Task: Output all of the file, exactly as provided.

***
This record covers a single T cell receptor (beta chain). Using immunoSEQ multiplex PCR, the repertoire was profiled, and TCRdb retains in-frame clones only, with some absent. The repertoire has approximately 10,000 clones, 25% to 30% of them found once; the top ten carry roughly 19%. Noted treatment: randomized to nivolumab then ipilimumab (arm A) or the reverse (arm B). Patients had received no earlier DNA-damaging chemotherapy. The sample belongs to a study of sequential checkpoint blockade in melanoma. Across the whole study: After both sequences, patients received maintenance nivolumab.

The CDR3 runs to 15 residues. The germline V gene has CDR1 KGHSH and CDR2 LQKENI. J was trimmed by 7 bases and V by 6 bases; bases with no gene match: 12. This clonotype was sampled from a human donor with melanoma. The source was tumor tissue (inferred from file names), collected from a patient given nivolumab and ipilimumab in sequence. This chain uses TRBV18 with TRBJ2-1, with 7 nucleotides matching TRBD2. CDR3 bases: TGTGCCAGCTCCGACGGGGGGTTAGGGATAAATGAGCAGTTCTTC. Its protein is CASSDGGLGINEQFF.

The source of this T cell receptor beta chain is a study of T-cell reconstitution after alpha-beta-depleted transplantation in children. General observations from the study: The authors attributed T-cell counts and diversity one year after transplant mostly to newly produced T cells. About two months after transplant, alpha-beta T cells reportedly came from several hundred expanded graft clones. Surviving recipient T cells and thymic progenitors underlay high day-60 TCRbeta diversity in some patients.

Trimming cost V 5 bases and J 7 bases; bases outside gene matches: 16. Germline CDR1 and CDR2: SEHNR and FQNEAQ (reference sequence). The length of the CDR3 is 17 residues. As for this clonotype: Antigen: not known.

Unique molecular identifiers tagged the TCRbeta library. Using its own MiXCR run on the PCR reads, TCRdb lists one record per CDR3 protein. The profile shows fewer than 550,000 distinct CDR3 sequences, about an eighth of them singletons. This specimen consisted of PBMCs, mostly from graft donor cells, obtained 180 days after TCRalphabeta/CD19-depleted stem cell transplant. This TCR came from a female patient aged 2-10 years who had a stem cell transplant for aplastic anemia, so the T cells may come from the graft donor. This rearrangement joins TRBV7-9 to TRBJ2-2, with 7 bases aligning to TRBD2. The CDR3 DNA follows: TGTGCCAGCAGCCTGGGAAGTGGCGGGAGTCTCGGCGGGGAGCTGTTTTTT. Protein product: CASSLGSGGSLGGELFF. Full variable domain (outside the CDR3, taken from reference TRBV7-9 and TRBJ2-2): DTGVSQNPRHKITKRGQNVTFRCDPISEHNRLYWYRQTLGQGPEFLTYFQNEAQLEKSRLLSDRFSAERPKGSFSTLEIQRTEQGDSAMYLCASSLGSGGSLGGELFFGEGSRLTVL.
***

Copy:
This record covers a single T cell receptor (beta chain). Using immunoSEQ multiplex PCR, the repertoire was profiled, and TCRdb retains in-frame clones only, with some absent. The repertoire has approximately 10,000 clones, 25% to 30% of them found once; the top ten carry roughly 19%. Noted treatment: randomized to nivolumab then ipilimumab (arm A) or the reverse (arm B). Patients had received no earlier DNA-damaging chemotherapy. The sample belongs to a study of sequential checkpoint blockade in melanoma. Across the whole study: After both sequences, patients received maintenance nivolumab.

The CDR3 runs to 15 residues. The germline V gene has CDR1 KGHSH and CDR2 LQKENI. J was trimmed by 7 bases and V by 6 bases; bases with no gene match: 12. This clonotype was sampled from a human donor with melanoma. The source was tumor tissue (inferred from file names), collected from a patient given nivolumab and ipilimumab in sequence. This chain uses TRBV18 with TRBJ2-1, with 7 nucleotides matching TRBD2. CDR3 bases: TGTGCCAGCTCCGACGGGGGGTTAGGGATAAATGAGCAGTTCTTC. Its protein is CASSDGGLGINEQFF.

The source of this T cell receptor beta chain is a study of T-cell reconstitution after alpha-beta-depleted transplantation in children. General observations from the study: The authors attributed T-cell counts and diversity one year after transplant mostly to newly produced T cells. About two months after transplant, alpha-beta T cells reportedly came from several hundred expanded graft clones. Surviving recipient T cells and thymic progenitors underlay high day-60 TCRbeta diversity in some patients.

Trimming cost V 5 bases and J 7 bases; bases outside gene matches: 16. Germline CDR1 and CDR2: SEHNR and FQNEAQ (reference sequence). The length of the CDR3 is 17 residues. As for this clonotype: Antigen: not known.

Unique molecular identifiers tagged the TCRbeta library. Using its own MiXCR run on the PCR reads, TCRdb lists one record per CDR3 protein. The profile shows fewer than 550,000 distinct CDR3 sequences, about an eighth of them singletons. This specimen consisted of PBMCs, mostly from graft donor cells, obtained 180 days after TCRalphabeta/CD19-depleted stem cell transplant. This TCR came from a female patient aged 2-10 years who had a stem cell transplant for aplastic anemia, so the T cells may come from the graft donor. This rearrangement joins TRBV7-9 to TRBJ2-2, with 7 bases aligning to TRBD2. The CDR3 DNA follows: TGTGCCAGCAGCCTGGGAAGTGGCGGGAGTCTCGGCGGGGAGCTGTTTTTT. Protein product: CASSLGSGGSLGGELFF. Full variable domain (outside the CDR3, taken from reference TRBV7-9 and TRBJ2-2): DTGVSQNPRHKITKRGQNVTFRCDPISEHNRLYWYRQTLGQGPEFLTYFQNEAQLEKSRLLSDRFSAERPKGSFSTLEIQRTEQGDSAMYLCASSLGSGGSLGGELFFGEGSRLTVL.